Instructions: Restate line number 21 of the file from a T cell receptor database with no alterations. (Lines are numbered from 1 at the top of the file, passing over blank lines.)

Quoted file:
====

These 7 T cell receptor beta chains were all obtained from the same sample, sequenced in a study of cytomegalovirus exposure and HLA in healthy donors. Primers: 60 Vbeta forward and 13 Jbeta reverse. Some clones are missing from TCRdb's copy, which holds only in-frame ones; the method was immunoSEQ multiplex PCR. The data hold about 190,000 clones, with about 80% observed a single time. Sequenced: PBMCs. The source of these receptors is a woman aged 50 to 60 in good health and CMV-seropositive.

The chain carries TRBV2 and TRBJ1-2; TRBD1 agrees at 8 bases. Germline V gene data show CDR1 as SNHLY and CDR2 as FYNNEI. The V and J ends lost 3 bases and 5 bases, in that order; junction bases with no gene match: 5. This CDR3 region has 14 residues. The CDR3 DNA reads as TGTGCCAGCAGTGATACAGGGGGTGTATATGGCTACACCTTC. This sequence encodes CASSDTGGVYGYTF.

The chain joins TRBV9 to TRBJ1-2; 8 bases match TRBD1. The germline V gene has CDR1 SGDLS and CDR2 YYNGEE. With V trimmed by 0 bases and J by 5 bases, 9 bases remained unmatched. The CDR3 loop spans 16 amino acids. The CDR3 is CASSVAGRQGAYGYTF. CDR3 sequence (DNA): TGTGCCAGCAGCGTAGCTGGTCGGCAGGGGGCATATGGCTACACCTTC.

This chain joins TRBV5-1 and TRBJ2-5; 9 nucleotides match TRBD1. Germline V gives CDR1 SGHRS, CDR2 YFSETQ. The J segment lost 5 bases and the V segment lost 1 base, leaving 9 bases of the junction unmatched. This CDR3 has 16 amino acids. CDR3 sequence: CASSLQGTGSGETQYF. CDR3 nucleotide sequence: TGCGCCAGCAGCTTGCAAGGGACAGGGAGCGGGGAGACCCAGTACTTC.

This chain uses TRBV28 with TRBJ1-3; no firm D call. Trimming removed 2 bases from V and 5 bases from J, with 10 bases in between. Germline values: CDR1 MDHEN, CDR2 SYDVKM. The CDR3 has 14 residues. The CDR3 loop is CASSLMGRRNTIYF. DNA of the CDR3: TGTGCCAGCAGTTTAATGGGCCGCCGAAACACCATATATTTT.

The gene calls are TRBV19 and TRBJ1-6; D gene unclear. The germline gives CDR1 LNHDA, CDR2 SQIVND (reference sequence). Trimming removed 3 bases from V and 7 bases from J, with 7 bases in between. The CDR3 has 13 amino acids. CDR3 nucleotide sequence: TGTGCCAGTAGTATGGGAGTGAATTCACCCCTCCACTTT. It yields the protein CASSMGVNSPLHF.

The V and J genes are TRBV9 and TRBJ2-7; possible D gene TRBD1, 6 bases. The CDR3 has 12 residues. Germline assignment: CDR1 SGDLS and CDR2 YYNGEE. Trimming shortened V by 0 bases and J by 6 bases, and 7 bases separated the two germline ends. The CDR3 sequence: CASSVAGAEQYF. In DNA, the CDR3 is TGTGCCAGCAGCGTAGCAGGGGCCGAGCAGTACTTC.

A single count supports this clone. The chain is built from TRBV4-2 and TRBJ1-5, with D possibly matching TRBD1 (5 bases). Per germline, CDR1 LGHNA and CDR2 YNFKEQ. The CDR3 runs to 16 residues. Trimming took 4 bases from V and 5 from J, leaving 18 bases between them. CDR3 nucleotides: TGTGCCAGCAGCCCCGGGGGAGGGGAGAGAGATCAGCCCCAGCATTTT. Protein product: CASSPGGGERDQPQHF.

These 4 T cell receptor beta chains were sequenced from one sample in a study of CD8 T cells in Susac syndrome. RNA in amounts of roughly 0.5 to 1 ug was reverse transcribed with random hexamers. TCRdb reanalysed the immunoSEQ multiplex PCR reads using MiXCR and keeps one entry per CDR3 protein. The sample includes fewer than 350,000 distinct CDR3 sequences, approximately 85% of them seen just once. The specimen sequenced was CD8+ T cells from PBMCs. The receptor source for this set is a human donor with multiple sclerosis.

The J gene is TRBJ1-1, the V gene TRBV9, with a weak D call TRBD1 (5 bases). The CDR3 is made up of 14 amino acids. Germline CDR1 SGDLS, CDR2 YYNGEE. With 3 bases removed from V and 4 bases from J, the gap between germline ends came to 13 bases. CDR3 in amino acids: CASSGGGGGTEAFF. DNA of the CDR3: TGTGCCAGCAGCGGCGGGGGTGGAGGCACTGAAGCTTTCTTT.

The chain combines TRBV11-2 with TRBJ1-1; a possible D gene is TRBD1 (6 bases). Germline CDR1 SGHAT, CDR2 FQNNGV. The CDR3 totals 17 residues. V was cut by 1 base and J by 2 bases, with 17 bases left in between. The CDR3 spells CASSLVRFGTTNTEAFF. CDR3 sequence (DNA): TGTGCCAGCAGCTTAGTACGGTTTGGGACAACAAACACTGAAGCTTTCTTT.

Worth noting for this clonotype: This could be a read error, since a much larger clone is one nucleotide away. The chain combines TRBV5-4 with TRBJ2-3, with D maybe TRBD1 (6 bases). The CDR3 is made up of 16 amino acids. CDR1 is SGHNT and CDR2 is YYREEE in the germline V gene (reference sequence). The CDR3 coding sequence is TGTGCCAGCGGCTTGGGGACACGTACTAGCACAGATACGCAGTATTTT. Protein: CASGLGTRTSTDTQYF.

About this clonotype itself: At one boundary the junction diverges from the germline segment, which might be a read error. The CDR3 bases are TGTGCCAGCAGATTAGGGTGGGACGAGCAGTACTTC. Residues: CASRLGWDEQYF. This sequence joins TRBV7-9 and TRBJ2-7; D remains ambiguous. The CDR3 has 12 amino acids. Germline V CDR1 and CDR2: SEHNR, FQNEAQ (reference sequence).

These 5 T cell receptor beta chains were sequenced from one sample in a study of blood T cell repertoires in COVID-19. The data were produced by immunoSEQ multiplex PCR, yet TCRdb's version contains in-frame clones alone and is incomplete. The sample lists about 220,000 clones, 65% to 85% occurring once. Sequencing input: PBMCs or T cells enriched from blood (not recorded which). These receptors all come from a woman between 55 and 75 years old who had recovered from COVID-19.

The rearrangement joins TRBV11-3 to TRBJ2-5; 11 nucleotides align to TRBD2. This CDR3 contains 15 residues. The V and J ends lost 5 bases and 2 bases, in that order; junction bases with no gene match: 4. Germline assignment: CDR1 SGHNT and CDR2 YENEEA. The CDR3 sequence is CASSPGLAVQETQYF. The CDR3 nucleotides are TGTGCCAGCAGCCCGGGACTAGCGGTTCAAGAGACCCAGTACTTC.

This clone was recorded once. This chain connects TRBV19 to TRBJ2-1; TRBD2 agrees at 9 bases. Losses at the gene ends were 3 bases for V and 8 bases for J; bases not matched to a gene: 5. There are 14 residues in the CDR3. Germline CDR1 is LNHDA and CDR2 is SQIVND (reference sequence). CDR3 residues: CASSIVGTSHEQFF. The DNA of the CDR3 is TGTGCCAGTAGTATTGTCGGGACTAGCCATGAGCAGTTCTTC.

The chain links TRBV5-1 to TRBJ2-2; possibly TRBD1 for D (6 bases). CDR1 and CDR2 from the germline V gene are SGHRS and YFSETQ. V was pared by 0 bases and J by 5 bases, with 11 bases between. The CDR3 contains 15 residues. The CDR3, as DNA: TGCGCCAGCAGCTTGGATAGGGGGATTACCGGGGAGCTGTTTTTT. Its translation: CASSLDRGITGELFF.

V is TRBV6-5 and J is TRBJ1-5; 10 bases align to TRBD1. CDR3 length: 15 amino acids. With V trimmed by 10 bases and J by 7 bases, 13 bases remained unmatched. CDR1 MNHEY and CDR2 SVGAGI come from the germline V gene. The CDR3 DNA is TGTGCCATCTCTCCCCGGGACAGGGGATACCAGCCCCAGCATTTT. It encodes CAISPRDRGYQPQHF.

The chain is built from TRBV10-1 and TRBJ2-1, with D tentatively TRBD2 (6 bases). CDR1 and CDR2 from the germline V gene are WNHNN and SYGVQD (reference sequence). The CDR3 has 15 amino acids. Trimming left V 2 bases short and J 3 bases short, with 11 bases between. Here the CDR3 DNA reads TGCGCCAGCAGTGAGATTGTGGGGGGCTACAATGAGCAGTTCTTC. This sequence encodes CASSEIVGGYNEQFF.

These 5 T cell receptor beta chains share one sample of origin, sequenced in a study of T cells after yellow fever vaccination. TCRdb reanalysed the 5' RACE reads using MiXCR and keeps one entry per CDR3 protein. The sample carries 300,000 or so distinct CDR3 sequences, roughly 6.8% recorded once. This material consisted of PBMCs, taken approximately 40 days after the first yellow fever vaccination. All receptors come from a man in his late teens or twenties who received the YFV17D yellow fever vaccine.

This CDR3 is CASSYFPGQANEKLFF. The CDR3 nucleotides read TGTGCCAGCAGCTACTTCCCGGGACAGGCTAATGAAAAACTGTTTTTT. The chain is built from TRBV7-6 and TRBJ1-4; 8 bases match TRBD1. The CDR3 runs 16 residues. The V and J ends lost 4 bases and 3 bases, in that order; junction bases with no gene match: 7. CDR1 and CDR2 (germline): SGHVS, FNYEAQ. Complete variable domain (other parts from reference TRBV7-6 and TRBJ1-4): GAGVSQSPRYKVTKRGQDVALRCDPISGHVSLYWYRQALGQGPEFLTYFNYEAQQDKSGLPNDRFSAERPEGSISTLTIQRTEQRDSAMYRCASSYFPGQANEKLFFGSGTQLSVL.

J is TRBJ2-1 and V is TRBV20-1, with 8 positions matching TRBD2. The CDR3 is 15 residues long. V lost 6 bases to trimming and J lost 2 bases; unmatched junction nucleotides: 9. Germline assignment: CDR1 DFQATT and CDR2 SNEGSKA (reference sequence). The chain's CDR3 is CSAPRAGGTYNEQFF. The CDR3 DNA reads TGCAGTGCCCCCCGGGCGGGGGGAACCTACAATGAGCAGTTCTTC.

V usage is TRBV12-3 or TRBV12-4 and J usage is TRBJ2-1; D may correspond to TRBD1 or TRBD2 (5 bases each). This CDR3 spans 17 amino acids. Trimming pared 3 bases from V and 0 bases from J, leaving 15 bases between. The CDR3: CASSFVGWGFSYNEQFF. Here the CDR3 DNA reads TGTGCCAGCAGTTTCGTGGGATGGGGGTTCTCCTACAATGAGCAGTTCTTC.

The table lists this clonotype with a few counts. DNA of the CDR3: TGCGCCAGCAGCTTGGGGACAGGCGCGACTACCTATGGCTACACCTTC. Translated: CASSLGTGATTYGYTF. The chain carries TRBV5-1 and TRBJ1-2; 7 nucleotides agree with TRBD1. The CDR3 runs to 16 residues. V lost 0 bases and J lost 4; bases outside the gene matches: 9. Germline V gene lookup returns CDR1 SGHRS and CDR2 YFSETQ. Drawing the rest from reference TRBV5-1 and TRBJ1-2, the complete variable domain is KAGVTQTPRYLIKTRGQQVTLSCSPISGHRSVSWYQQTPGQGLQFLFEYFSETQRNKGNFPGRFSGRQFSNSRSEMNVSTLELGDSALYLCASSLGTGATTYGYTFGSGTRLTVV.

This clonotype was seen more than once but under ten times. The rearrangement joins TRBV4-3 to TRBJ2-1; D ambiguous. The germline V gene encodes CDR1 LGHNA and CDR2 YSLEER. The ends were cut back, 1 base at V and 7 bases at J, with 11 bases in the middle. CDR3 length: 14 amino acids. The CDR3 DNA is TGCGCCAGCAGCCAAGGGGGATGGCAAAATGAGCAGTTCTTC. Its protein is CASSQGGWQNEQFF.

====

This CDR3 is CASSYFPGQANEKLFF. The CDR3 nucleotides read TGTGCCAGCAGCTACTTCCCGGGACAGGCTAATGAAAAACTGTTTTTT. The chain is built from TRBV7-6 and TRBJ1-4; 8 bases match TRBD1. The CDR3 runs 16 residues. The V and J ends lost 4 bases and 3 bases, in that order; junction bases with no gene match: 7. CDR1 and CDR2 (germline): SGHVS, FNYEAQ. Complete variable domain (other parts from reference TRBV7-6 and TRBJ1-4): GAGVSQSPRYKVTKRGQDVALRCDPISGHVSLYWYRQALGQGPEFLTYFNYEAQQDKSGLPNDRFSAERPEGSISTLTIQRTEQRDSAMYRCASSYFPGQANEKLFFGSGTQLSVL.